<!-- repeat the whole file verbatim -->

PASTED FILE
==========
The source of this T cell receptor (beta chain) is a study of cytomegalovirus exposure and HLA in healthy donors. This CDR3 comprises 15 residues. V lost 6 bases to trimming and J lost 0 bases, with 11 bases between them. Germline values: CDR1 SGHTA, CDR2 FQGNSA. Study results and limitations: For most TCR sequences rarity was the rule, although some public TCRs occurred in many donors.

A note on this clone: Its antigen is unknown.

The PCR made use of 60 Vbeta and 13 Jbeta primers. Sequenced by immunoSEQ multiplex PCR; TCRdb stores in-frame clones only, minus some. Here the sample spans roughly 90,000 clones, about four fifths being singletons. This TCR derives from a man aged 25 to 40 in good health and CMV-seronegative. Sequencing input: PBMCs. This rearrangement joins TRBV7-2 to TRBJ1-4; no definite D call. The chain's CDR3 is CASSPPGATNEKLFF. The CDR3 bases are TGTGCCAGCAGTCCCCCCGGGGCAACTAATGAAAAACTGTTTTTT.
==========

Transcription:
The source of this T cell receptor (beta chain) is a study of cytomegalovirus exposure and HLA in healthy donors. This CDR3 comprises 15 residues. V lost 6 bases to trimming and J lost 0 bases, with 11 bases between them. Germline values: CDR1 SGHTA, CDR2 FQGNSA. Study results and limitations: For most TCR sequences rarity was the rule, although some public TCRs occurred in many donors.

A note on this clone: Its antigen is unknown.

The PCR made use of 60 Vbeta and 13 Jbeta primers. Sequenced by immunoSEQ multiplex PCR; TCRdb stores in-frame clones only, minus some. Here the sample spans roughly 90,000 clones, about four fifths being singletons. This TCR derives from a man aged 25 to 40 in good health and CMV-seronegative. Sequencing input: PBMCs. This rearrangement joins TRBV7-2 to TRBJ1-4; no definite D call. The chain's CDR3 is CASSPPGATNEKLFF. The CDR3 bases are TGTGCCAGCAGTCCCCCCGGGGCAACTAATGAAAAACTGTTTTTT.